Q: What do you think makes this book different from the dozens of other books on writing that are available?

RACHEL: Write of the Living Dead is meant for all kind of writers working on all kinds of writing. This might be an oversimplification, but books about writing tend to be divided between fiction and nonfiction. Books about academic or business writing, for example, don't usually discuss writing fiction or poetry or memoirs. In reality, though, these different types of writing have quite a bit in common: they all emerge out of a creative process of thinking, imagining, and, well, writing. Whether you're a poet or an academic, all writers need to develop good writing habits, which include thinking about writing as a process, being mindful of readers' needs and expectations, and working with a sense of purpose towards a goal whether it's to scare your readers or convince them that the best zombie flick is 28 Days Later.

STAN: First, I hope that Rachel is not implying that 28 Days Later is the best zombie flick ever. It’s technically not even a zombie movie.

RACHEL: I didn’t say that, Stan, I only posed the question. Besides, it depends on your definition of what a zombie is.

STAN: Precisely. You have to die first and then come back to be a zombie. Just ask George Romero.

RACHEL: We don’t even know George Romero?

STAN: Well, we don’t have to let our readers know that, do we?

RACHEL: Careful, Stan. I still have a cup of hot coffee in my hand.

STAN: Ummm... Mina? What do you think?

ARAMINTA: Well, I’m not going to get into this whole zombie definition controversy, but our book  is entertaining as well as educational. As one of our fans recently told us, "It's rare to find a writing guide that's written so cleverly that you can read it like a novel." Write of the Living Dead uses a series of imaginary authors for each chapter section—many of these authors are rooted in real human history or mythology—to educate the audience about a particular writing style or method. Each chapter is like a writing lesson told as a short story. It's engaging like a novel while simultaneously offering useful tools and tips for writers. We also spent a lot of time on research, offering several pages of additional resources in the list of works we consulted or referenced.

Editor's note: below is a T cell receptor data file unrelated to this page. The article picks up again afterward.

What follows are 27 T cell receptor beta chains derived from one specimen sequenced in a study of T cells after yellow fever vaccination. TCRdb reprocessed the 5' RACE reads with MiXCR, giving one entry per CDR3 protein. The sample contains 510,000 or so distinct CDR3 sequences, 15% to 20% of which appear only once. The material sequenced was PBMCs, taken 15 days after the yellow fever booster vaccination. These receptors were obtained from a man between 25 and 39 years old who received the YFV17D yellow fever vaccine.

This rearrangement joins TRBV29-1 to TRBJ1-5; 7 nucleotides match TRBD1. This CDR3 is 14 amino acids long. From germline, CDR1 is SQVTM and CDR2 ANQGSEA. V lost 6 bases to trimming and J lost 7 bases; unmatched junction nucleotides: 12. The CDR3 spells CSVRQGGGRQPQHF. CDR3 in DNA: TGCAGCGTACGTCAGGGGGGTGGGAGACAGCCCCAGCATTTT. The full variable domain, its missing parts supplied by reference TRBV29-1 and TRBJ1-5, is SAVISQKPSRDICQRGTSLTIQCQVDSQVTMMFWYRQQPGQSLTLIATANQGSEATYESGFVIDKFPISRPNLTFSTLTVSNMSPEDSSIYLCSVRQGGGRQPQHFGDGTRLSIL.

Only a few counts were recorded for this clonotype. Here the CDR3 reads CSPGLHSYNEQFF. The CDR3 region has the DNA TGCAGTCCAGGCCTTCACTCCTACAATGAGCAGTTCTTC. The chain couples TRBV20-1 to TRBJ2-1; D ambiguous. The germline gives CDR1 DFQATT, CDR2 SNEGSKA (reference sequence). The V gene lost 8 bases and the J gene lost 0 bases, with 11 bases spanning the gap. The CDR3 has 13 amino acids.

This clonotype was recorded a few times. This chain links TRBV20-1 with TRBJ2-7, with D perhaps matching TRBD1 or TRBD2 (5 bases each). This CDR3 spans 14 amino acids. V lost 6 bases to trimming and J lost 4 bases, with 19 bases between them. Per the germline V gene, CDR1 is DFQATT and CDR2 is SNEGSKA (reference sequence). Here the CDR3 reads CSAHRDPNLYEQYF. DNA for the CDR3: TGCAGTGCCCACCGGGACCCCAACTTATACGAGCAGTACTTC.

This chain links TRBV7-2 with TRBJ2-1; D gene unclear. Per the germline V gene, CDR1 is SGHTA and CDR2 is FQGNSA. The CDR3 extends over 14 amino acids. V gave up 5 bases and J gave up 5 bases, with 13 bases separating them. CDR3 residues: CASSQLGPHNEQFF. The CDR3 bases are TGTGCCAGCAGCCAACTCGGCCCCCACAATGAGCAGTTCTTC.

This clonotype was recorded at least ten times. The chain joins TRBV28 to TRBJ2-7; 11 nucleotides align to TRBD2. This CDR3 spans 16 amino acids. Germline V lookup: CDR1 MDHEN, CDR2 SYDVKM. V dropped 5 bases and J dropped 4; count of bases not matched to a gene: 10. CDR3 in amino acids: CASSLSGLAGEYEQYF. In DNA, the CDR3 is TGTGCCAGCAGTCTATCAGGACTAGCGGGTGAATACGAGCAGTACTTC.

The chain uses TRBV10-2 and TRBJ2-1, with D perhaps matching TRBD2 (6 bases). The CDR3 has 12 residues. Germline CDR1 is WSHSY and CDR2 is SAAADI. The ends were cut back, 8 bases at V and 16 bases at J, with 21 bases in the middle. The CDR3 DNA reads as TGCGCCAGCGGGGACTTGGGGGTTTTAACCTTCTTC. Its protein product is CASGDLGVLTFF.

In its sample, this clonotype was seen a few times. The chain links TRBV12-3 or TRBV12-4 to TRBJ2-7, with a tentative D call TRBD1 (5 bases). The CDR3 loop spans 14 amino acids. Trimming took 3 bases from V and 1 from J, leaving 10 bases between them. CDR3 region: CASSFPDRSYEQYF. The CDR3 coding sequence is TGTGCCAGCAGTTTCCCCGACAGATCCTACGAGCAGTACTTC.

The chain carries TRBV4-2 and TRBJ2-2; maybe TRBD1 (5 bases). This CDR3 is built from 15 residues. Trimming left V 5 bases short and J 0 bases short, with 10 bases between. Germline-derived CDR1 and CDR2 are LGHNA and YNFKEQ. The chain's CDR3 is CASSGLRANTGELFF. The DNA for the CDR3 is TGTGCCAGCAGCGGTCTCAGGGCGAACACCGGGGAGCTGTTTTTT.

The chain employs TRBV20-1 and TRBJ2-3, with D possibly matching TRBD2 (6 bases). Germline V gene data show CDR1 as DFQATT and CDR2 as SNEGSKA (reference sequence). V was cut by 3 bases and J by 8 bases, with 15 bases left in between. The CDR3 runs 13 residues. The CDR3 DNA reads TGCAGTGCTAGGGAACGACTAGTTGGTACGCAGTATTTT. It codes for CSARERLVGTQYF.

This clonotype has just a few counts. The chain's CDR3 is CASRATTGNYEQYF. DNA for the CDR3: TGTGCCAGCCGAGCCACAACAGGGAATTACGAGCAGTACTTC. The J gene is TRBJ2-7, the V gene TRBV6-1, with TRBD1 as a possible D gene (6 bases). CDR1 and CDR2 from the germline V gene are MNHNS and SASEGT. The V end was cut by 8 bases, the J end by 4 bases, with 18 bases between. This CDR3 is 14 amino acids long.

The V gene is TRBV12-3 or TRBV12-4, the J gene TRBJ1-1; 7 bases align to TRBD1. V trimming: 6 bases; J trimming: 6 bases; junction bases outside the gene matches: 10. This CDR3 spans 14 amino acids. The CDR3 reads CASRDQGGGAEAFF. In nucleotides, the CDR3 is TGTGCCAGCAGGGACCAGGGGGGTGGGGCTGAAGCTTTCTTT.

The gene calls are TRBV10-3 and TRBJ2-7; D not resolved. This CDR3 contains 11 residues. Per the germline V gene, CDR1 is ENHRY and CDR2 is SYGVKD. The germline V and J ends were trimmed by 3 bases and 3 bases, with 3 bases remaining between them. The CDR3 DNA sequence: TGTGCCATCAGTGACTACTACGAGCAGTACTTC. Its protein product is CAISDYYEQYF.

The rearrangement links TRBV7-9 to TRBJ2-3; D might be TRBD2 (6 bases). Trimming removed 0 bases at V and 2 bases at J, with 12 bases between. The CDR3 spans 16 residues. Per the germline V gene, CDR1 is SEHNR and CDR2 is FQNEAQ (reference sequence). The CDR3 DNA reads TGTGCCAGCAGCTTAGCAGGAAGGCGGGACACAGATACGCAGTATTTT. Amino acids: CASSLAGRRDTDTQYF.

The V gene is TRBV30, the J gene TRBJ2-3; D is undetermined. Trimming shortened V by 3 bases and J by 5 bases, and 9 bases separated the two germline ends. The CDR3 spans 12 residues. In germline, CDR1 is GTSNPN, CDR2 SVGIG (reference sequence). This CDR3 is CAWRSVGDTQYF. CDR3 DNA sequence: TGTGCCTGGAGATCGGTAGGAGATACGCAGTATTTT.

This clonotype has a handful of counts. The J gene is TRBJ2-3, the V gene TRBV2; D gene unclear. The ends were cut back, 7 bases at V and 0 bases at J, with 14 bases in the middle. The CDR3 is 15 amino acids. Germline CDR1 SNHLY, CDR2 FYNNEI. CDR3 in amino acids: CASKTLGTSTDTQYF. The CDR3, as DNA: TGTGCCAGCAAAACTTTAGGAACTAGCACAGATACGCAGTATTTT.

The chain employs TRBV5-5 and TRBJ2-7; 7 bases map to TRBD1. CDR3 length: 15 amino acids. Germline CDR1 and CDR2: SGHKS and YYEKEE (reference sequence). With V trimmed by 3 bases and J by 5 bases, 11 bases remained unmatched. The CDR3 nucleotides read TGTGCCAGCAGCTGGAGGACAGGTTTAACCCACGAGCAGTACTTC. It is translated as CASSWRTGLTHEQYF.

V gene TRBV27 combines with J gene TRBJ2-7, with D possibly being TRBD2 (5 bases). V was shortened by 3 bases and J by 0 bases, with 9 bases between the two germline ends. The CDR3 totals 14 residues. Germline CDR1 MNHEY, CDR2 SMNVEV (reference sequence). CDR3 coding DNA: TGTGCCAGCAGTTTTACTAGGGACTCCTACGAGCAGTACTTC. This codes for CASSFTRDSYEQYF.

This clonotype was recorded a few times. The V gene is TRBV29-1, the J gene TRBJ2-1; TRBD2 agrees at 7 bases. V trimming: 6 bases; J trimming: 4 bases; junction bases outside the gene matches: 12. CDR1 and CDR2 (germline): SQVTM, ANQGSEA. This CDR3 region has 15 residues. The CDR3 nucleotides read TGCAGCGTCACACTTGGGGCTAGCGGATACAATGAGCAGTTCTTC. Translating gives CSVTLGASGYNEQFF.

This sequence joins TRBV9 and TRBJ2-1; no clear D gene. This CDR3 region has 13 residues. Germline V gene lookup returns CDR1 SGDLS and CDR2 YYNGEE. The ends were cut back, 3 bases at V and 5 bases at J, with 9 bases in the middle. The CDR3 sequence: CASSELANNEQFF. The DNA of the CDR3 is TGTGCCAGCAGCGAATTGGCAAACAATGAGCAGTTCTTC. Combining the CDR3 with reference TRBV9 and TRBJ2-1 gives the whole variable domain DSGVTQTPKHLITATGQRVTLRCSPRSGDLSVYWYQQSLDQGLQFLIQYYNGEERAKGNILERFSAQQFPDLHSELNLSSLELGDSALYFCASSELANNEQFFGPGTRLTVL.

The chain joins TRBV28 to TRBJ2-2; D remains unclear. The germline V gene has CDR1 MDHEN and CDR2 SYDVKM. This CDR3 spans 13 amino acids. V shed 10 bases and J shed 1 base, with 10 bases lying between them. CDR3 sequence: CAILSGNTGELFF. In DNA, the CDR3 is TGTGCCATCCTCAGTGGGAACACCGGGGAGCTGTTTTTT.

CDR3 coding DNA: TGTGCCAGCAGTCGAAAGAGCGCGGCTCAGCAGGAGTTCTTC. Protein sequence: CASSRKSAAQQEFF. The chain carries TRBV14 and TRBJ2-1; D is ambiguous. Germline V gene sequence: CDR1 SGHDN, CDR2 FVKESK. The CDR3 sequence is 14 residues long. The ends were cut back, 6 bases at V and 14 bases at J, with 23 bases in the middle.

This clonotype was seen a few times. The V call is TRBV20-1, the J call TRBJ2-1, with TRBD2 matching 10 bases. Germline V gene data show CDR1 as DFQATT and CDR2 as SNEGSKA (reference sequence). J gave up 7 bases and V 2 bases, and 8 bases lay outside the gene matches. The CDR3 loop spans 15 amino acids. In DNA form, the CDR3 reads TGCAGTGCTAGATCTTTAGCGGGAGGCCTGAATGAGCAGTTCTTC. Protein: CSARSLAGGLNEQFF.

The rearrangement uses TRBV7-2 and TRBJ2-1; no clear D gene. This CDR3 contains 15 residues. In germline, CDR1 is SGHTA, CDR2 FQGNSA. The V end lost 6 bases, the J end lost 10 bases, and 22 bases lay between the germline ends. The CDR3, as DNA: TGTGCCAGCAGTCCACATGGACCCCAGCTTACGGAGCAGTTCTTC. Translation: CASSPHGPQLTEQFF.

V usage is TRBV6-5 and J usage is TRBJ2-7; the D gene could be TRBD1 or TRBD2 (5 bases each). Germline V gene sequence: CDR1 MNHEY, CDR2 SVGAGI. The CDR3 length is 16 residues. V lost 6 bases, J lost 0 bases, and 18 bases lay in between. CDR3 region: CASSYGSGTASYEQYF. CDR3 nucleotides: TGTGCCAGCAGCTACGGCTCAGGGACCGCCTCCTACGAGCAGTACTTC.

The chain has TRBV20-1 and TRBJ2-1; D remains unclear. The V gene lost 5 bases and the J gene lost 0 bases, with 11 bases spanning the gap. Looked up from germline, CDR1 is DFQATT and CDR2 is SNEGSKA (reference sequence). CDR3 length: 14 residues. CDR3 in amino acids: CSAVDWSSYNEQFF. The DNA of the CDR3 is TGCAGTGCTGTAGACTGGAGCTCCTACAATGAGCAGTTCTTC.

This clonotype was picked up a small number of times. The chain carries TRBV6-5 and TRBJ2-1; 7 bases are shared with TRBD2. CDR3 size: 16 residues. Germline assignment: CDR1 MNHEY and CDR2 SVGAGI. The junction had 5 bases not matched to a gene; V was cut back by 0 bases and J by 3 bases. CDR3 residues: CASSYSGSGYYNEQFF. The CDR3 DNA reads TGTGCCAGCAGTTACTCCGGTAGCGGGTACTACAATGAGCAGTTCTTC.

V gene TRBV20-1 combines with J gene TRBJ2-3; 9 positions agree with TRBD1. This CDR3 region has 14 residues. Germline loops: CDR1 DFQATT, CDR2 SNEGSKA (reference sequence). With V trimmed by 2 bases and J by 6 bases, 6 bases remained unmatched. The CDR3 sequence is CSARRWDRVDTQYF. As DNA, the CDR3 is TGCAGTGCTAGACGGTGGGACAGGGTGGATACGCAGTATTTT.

STAN: Yep. I don’t think there is really anything else out there like this. It lays a solid foundation for teaching many different writing genres while maintaining a light and humorous approach to what some might consider an arduous and daunting task.

 

Q: There has been talk of this being used as a textbook in high school, adult ed and college courses? Can you speak to that?

STAN: We have already had some great feedback from teachers and professors (as well as potential students) who feel this would be a great way for aspiring writers to learn their craft whether they write fiction, poetry or just need to finish off that essay sitting on the back of their desk. But I think Mina and Rachel, since they are both educators, are in better position to speak to this question.

RACHEL: Even though it "reads like a novel" (or really, a collection of short stories starring your favorite monsters from history, literature, and film), you don't have to read the chapters in order. Each chapter in Write of the Living Dead is about a different genre of writing, which makes it easy for educators to pick and choose the chapters which will support their pedagogical goals. With each chapter, we also included writing exercises and prompts, which would be easy to adapt to fit a range of educational settings and writing assignments.

ARAMINTA: I agree. This book was written by two educators well-versed in learning theory, and two accomplished writers well-versed in writing style and content for engaging audience. To that end, this book can work for young writers to adult writers with a grade equivalent of about 5 or 6 in most instances. It was written with Middle Graders in mind, so language is clean and accessible, while also targeting adults with a love of classic horror films. It is an ideal shelf book for horror authors, but it is also an ideal textbook for students who are disengaged from writing/reading courses. Even students who dislike horror will find this appealing or memorable, thus reinforcing their own education.

STAN: I find it interesting that Mina says it was written with middle graders in mind. I was simply writing at my normal level of expertise.

Rachel and Araminta look at each other, but say nothing.

 

Q: Will Write of the Living Dead be updated?

ARAMINTA: Writing lives/thrives/sings in the world of revision. And we invite readers to write to us with recommendations for updates, and corrections if they spot any errors or important omissions.